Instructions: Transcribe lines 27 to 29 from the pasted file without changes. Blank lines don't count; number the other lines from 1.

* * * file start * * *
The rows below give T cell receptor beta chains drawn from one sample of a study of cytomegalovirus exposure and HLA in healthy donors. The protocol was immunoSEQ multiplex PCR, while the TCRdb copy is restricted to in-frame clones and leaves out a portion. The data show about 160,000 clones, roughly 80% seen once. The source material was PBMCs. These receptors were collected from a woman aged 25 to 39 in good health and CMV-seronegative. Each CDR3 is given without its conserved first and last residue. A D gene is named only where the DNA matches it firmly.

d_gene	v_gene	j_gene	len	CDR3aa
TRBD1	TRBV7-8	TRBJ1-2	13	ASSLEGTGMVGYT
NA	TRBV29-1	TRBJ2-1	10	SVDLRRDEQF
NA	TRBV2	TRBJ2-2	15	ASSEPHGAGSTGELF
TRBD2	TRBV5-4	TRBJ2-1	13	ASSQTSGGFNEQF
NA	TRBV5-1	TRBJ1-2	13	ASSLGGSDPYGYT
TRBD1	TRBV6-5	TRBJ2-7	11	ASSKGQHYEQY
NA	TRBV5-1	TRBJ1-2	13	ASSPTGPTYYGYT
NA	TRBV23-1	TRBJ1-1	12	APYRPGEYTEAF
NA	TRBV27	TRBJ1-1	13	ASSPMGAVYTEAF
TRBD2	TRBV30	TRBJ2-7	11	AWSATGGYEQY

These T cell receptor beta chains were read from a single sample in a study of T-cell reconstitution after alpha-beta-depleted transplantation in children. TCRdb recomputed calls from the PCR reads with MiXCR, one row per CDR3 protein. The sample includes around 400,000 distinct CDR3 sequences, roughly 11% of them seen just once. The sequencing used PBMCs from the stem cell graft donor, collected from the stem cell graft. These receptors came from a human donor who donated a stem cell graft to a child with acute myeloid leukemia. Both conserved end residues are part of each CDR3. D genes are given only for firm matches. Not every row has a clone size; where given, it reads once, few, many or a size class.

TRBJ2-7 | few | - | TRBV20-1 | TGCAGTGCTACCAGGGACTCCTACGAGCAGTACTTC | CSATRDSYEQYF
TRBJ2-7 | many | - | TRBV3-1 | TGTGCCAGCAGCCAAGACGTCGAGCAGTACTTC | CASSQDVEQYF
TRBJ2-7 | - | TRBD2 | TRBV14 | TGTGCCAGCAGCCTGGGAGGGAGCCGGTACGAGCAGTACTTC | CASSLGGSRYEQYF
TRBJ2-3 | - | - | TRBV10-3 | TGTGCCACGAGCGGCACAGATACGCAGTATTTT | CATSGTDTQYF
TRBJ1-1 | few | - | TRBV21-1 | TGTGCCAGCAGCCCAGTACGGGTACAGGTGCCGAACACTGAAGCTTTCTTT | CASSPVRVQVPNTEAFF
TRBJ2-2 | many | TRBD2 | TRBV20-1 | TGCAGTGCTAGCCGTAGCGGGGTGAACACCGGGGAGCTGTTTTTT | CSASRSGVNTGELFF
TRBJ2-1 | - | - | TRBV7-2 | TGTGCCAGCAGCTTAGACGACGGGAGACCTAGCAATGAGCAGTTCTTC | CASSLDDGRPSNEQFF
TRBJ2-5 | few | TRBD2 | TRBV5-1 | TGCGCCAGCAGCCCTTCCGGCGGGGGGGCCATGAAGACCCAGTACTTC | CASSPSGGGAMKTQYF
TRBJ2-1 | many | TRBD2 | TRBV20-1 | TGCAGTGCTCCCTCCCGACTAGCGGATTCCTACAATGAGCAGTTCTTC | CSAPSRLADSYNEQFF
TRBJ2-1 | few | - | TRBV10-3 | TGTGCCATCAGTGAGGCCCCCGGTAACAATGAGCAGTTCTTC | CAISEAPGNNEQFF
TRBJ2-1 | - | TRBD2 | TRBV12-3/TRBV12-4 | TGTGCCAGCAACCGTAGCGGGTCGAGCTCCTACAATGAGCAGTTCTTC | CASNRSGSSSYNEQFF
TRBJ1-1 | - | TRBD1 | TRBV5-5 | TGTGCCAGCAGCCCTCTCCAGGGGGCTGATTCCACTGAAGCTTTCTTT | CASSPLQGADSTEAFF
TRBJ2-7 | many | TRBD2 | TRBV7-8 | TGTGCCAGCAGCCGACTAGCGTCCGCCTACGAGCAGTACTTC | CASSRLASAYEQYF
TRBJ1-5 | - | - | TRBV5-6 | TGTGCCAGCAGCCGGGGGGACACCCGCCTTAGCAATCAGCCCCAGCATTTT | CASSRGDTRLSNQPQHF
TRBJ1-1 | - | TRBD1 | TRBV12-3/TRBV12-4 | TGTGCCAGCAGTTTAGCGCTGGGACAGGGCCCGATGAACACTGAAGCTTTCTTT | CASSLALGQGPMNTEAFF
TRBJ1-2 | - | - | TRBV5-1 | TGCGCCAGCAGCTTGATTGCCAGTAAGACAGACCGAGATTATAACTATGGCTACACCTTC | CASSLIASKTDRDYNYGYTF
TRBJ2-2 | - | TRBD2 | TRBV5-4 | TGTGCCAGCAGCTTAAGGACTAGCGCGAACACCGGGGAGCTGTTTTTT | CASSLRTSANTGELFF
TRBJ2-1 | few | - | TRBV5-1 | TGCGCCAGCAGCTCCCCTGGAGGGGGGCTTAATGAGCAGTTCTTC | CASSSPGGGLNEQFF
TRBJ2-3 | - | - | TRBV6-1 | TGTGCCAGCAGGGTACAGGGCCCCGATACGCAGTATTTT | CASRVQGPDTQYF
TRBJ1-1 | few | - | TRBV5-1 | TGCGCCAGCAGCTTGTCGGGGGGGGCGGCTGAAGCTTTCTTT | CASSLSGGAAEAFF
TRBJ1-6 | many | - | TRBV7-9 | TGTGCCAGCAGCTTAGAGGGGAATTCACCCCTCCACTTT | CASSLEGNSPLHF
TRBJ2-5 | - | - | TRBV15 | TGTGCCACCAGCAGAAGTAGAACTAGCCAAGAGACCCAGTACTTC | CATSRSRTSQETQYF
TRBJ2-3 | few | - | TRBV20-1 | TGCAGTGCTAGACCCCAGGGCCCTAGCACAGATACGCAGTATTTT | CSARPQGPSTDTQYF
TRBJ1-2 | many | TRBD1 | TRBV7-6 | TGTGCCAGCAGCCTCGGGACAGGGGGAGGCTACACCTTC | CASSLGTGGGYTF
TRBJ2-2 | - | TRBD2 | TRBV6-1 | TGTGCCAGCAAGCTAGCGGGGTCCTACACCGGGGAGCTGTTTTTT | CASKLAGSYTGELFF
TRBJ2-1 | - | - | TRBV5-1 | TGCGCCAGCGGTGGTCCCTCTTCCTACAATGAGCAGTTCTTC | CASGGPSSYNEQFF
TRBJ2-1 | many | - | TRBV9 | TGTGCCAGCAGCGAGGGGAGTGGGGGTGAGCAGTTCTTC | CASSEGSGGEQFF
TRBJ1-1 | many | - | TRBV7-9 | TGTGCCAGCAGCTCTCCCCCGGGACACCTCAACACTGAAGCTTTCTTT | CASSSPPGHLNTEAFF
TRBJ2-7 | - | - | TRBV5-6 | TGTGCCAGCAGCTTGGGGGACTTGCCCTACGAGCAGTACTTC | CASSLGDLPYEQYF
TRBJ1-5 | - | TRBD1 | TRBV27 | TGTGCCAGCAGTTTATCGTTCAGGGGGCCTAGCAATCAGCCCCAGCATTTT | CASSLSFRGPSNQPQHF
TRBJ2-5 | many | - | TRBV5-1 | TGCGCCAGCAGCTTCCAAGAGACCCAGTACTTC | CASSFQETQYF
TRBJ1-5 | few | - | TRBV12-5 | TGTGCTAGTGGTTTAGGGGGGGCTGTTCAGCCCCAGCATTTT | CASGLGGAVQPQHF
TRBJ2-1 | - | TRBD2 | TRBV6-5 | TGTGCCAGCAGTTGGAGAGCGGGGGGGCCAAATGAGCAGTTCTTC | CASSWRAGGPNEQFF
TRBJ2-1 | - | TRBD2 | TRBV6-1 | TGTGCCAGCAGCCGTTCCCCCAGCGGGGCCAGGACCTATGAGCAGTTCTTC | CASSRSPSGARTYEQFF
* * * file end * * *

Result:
TRBJ1-5 | - | - | TRBV5-6 | TGTGCCAGCAGCCGGGGGGACACCCGCCTTAGCAATCAGCCCCAGCATTTT | CASSRGDTRLSNQPQHF
TRBJ1-1 | - | TRBD1 | TRBV12-3/TRBV12-4 | TGTGCCAGCAGTTTAGCGCTGGGACAGGGCCCGATGAACACTGAAGCTTTCTTT | CASSLALGQGPMNTEAFF
TRBJ1-2 | - | - | TRBV5-1 | TGCGCCAGCAGCTTGATTGCCAGTAAGACAGACCGAGATTATAACTATGGCTACACCTTC | CASSLIASKTDRDYNYGYTF